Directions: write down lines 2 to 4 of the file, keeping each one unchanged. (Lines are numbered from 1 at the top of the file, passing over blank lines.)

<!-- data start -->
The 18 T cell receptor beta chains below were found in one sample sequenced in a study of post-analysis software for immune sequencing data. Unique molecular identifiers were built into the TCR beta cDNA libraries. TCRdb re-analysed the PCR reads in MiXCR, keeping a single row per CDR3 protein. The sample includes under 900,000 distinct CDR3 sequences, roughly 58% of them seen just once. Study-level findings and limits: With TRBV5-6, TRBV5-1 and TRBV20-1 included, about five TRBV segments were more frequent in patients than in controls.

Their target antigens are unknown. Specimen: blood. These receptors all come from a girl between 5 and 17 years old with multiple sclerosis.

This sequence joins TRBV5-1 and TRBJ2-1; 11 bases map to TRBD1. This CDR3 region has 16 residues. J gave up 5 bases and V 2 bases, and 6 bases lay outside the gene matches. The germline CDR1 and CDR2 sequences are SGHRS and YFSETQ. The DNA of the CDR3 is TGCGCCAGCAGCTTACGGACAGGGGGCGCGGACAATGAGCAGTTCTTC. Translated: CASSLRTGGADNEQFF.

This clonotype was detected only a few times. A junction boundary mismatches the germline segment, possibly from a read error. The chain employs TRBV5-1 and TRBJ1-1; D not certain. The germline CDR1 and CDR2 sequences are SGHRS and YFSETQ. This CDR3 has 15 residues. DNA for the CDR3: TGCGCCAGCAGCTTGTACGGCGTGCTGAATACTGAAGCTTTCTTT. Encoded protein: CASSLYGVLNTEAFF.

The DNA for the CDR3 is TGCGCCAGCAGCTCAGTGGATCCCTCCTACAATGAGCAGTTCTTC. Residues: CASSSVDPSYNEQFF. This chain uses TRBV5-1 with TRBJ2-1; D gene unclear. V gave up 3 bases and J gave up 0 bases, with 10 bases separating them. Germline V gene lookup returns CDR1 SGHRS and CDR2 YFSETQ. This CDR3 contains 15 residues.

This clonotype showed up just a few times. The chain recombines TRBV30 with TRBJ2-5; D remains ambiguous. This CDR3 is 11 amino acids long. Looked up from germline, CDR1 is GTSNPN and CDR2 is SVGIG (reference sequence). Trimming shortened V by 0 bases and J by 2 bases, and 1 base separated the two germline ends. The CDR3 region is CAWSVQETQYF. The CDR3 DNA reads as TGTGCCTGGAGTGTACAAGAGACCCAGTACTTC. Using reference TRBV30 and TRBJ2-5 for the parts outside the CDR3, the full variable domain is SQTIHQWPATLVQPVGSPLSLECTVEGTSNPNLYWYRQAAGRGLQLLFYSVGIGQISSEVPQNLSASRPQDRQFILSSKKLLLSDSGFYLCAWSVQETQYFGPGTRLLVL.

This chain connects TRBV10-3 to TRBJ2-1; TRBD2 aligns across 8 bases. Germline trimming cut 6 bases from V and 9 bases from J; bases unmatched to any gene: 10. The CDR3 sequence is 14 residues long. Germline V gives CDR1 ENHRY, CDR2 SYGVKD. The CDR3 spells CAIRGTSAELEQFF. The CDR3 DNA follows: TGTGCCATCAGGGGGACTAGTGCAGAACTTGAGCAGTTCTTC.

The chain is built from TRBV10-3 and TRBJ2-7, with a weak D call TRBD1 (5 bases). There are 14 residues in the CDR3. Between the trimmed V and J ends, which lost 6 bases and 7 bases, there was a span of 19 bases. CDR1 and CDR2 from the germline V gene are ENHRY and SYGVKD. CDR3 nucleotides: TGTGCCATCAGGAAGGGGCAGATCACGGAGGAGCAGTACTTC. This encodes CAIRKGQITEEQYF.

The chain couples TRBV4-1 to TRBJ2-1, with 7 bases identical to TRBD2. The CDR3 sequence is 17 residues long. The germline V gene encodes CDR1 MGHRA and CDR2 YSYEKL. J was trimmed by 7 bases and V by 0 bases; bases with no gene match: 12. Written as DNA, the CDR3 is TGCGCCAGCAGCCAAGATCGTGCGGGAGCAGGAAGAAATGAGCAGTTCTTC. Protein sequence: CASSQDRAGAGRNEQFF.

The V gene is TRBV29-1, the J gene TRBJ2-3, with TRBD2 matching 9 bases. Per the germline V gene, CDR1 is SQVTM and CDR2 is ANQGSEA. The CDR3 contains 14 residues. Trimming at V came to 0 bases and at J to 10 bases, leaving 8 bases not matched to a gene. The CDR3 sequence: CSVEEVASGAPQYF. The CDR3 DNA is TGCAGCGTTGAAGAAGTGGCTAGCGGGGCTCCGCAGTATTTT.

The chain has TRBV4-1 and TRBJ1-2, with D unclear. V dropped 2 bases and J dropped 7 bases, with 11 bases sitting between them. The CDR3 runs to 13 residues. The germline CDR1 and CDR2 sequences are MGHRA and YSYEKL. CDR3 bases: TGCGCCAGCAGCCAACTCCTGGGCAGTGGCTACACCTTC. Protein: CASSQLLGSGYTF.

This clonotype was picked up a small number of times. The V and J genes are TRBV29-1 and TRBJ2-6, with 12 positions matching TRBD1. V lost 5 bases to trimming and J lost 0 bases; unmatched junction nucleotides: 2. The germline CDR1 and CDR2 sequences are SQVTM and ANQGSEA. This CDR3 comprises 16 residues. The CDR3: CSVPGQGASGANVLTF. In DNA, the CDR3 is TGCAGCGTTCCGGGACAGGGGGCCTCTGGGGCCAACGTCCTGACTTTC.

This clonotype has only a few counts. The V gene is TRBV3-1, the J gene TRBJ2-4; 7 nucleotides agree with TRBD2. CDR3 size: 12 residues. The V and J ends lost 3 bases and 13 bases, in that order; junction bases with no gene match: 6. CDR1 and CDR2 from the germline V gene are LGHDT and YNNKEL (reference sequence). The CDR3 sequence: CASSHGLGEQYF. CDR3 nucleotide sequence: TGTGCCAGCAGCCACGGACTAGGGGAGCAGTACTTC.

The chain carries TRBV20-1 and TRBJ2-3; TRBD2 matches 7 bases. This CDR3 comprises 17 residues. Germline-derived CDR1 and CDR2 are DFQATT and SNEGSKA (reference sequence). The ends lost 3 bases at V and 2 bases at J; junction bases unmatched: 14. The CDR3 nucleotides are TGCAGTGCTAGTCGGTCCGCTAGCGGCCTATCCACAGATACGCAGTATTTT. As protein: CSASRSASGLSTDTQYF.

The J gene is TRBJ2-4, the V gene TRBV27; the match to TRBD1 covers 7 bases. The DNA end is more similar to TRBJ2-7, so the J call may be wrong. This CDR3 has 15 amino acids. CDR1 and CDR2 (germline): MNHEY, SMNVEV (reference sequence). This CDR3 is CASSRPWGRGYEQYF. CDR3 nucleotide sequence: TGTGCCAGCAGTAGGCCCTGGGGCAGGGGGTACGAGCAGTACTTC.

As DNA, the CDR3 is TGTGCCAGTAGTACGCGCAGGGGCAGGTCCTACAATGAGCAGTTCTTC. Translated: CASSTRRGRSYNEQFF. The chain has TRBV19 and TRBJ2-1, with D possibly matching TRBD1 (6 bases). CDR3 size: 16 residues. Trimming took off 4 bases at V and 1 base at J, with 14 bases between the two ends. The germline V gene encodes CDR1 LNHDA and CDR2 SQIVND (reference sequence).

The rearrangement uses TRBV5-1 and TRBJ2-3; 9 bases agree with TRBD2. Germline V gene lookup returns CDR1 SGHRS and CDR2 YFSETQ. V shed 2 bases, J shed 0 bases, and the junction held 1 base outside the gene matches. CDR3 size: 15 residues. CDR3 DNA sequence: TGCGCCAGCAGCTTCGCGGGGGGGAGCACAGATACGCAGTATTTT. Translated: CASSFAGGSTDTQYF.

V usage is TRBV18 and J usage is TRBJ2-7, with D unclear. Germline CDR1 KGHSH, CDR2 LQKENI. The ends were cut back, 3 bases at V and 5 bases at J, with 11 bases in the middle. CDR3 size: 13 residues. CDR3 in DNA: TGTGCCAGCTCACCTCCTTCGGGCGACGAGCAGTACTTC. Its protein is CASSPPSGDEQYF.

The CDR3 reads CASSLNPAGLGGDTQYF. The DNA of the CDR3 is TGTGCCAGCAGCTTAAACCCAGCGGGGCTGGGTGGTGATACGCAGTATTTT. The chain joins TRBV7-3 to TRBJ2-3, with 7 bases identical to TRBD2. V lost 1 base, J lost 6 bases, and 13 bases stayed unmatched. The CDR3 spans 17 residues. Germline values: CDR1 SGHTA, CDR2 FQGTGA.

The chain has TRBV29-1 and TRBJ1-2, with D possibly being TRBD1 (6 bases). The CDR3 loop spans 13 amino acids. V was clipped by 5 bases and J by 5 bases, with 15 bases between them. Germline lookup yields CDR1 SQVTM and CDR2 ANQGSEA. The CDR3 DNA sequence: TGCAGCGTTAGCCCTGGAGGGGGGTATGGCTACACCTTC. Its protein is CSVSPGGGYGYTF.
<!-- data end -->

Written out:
Their target antigens are unknown. Specimen: blood. These receptors all come from a girl between 5 and 17 years old with multiple sclerosis.

This sequence joins TRBV5-1 and TRBJ2-1; 11 bases map to TRBD1. This CDR3 region has 16 residues. J gave up 5 bases and V 2 bases, and 6 bases lay outside the gene matches. The germline CDR1 and CDR2 sequences are SGHRS and YFSETQ. The DNA of the CDR3 is TGCGCCAGCAGCTTACGGACAGGGGGCGCGGACAATGAGCAGTTCTTC. Translated: CASSLRTGGADNEQFF.

This clonotype was detected only a few times. A junction boundary mismatches the germline segment, possibly from a read error. The chain employs TRBV5-1 and TRBJ1-1; D not certain. The germline CDR1 and CDR2 sequences are SGHRS and YFSETQ. This CDR3 has 15 residues. DNA for the CDR3: TGCGCCAGCAGCTTGTACGGCGTGCTGAATACTGAAGCTTTCTTT. Encoded protein: CASSLYGVLNTEAFF.